It’s summer at last – well it is here in Menton. The Mediterranean is warm and welcoming, jellyfish aren’t a problem this year although some of the beach traders here can leave you feeling badly stung. On the beaches lifeguards survey the local talent instead of the sea and a pretty young lady with an enormous floppy straw hat wanders along selling her wares – in this case pieces of coconut and doughnuts – and hordes of Italians and small groups of English and Germans turn olive brown or lobster red depending on their nationality.
Having ogled the nubile nymphs on their sun-beds, meandering eyes like mine notice what sunbathers are reading: female teenagers are reading people and glamour magazines, male teenagers, if they’re not kicking sand in your face doing some ritual ball juggling, read the sports pages in the newspapers. The elders of the tribes however, either read a hardback or paperback novel or, increasingly, click their way through mobile electronic devices that store digital e-books. From what I’ve observed this summer’s most popular tome is the new Dan Brown novel Inferno, a page-turner that takes its hero around Florence, Venice and Istanbul trying to solve clues from the Hell section of Dante Alighieri’s 14th-century epic poem Divine Comedy in order to save the world from a man-made virus that will cause sterility in humans and therefore put a stop to the world’s over population problem.
It came as somewhat of a surprise therefore to find on the BBC News website a study entitled 7 billion people and you by the Population Division of the Department of Economic and Social Affairs at the United Nations announcing the world’s population hit the seven billion mark on March 12, 2012 - one billion of whom are to be found in China. It appears that the number of people on Earth has more than doubled in the last 50 years after increasing relatively slowly through history.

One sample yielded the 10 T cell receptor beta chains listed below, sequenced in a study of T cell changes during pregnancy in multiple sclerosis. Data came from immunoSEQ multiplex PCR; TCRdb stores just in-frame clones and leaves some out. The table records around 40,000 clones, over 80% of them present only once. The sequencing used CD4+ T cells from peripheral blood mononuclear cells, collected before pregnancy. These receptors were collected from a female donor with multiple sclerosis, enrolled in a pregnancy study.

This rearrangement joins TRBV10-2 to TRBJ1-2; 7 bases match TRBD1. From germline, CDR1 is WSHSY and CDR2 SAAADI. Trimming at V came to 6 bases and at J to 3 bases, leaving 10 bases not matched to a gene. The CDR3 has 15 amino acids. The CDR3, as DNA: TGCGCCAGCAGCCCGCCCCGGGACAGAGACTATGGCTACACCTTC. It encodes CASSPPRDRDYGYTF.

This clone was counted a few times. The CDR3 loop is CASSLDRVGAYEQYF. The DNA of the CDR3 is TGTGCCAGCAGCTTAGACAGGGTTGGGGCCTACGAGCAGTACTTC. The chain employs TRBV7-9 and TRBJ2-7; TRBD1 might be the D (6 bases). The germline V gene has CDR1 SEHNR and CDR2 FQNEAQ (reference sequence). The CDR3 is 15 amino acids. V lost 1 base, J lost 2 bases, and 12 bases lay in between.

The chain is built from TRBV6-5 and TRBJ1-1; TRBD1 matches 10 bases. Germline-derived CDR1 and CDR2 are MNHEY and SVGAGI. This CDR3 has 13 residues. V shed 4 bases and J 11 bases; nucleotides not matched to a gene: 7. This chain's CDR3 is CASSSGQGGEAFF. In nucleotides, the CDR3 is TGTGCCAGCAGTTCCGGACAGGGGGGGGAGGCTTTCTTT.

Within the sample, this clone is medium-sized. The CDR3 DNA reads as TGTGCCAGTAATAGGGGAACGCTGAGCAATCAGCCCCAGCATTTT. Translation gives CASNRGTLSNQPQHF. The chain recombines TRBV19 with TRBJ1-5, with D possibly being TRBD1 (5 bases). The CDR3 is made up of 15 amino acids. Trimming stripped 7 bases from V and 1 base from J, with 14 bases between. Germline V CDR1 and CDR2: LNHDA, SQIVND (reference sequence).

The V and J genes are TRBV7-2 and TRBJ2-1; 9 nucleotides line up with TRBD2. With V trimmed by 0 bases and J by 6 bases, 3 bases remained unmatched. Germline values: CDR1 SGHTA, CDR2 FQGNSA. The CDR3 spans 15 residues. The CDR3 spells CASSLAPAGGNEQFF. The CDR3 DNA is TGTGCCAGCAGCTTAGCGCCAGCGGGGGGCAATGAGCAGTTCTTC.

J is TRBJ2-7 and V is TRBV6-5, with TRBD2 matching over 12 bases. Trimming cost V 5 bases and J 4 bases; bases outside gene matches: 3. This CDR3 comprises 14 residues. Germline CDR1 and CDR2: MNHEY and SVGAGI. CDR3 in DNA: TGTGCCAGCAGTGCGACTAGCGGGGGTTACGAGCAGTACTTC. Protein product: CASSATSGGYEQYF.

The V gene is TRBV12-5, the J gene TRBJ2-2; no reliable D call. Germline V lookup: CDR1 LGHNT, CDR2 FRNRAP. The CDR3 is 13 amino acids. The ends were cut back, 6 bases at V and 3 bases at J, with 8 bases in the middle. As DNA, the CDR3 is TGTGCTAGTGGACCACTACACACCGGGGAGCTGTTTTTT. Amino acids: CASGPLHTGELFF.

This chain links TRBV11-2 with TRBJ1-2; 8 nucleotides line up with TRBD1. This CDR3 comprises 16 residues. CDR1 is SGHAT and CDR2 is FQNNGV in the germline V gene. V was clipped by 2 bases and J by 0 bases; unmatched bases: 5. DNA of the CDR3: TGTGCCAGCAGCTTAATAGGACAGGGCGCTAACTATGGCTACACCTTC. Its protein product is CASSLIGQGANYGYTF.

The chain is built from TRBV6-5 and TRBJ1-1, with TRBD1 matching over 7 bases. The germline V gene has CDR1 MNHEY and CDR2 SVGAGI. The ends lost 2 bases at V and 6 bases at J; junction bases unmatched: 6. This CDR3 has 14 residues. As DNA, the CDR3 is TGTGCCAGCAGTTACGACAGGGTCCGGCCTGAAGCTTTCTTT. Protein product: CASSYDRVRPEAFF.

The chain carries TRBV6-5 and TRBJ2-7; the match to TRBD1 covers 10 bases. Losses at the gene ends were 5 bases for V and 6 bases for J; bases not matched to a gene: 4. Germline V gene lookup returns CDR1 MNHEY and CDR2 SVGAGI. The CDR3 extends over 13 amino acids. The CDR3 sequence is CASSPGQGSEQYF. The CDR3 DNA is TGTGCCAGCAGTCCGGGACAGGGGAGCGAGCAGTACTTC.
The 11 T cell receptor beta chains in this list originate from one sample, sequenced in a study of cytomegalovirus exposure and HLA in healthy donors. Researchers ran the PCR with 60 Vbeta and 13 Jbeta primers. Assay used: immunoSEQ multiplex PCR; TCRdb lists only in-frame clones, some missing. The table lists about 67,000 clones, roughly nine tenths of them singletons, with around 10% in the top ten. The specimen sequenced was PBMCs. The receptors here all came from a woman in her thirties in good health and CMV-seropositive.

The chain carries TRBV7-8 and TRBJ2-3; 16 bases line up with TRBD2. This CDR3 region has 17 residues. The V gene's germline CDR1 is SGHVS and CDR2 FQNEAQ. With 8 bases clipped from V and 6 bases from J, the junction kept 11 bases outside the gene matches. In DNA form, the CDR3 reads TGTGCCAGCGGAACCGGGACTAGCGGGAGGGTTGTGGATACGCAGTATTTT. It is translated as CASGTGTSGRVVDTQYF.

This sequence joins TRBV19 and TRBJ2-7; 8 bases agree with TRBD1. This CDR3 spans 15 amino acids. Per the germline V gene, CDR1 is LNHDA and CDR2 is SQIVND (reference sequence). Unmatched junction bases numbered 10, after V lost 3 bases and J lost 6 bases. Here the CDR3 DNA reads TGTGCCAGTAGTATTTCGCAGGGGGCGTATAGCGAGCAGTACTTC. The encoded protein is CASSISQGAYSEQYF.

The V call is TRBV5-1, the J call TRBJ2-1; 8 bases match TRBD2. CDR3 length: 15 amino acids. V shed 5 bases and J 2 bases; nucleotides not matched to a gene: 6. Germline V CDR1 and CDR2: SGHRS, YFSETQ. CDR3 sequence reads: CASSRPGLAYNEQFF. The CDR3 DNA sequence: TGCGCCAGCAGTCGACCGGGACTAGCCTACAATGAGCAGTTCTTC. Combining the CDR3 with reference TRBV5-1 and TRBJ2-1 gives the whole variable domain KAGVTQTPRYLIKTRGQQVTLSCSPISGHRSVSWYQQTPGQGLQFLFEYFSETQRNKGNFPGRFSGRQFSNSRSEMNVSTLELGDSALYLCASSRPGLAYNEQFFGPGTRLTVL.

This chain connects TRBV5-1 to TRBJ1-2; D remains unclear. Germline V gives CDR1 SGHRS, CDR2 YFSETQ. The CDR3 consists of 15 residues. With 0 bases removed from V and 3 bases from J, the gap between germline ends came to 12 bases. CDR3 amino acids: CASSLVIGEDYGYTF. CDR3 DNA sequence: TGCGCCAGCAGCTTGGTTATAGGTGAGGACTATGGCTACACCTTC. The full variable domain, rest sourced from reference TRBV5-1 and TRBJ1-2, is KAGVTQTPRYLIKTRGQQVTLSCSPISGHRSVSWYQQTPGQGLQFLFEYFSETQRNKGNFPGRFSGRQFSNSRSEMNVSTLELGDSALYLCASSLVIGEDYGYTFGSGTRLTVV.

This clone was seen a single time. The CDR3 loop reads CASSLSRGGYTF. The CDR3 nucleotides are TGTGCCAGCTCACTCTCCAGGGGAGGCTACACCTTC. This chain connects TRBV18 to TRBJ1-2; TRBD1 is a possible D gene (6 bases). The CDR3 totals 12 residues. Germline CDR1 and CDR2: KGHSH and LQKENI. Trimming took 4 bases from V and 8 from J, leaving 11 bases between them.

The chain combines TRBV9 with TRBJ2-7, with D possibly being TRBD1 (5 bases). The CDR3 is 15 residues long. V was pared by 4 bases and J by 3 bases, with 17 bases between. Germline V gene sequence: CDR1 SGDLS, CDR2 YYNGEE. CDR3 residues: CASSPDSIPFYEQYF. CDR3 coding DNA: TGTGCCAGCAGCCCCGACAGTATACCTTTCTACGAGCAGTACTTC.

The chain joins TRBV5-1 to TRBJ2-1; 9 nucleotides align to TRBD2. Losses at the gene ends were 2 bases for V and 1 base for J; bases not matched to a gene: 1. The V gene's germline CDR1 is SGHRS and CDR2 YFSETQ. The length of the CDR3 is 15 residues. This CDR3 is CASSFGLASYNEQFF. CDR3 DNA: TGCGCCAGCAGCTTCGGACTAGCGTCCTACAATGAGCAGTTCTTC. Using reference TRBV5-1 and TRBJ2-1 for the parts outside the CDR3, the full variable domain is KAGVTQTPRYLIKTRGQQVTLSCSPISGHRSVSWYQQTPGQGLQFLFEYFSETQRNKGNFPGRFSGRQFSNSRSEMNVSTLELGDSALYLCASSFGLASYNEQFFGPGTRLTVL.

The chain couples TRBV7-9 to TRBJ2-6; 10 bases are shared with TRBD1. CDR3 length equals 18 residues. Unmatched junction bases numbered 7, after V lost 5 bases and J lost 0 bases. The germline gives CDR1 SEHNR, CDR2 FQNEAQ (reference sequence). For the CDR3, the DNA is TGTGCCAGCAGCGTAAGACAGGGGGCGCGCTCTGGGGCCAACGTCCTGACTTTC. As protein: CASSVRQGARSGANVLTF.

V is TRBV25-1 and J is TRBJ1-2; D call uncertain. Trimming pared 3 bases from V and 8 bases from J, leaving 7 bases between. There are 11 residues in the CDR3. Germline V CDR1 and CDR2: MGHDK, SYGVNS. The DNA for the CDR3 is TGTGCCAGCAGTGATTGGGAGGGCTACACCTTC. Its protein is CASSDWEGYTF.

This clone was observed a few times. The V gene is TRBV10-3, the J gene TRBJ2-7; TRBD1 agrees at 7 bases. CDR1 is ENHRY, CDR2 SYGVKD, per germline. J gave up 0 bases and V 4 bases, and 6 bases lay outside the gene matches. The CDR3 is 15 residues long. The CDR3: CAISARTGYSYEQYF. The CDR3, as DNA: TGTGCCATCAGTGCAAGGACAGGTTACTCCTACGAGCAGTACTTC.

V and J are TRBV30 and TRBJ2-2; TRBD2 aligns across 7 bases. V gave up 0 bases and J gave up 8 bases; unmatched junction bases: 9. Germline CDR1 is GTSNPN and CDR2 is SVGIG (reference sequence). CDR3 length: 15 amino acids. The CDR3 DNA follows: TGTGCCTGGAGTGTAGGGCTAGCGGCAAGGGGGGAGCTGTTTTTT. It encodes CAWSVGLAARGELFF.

Using a mathematical formula based on historical population data and growth rates over time, the UN Population Division has estimated how many people had been alive since 50,000 B.C. Using the formula on the website I entered my date of birth and discovered that I was the 2,269,355,153rd to be born since history began and I am the 74,693,486,408th person to have lived on Earth. And for anyone interested, the Duke and Duchess of Cambridge’s newborn son, George Alexander Louis, is the 83,449,200,000th person to have been born on the planet.
So what does all this have to do with the price of bread I hear you ask? Well, the answer of course is not much, but if you consider the population statistics from the horological point of view, it could prove to be the watch manufacturers’ Holy Grail. More than one billion watches are manufactured annually in the world: 80 per cent are made in China – that’s 800 million; 31 million are made in Switzerland with just a little help from outside suppliers (that’s 3.1 per cent) and around 183 million are made in Japan – which means six billion people didn’t buy a watch last year. Now imagine that all you Swiss marketing and manufacturing specialists got your act together after the summer break and manage to sell watches to 3.1 per cent of the remaining 6 billion … wouldn’t the boys at the top be happy bunnies?
The alternative is the creation of a Dan Brown Inferno-type virus administered into the cistern at Hagia Sophia in Istanbul that will reduce the world population by at least 6 billion and increase Switzerland’s percentage of the world’s watch sales at the same time. You must remind me to give Dan Brown a call.
If all that seems like hard work try this story for size: there are four people named Everybody, Somebody, Anybody and Nobody. There was an important job to be done and Everybody was asked to do it. Anybody could have done it, but Nobody did it. Somebody got angry about that, because it was Everybody’s job. Everybody thought Anybody could do it, but Nobody realized that Everybody wouldn’t do it. Consequently, it wound up that Nobody told Anybody, so Everybody blamed Somebody. Well, you’ve got to laugh haven’t you?
Source: Europa Star August - September 2013 Magazine Issue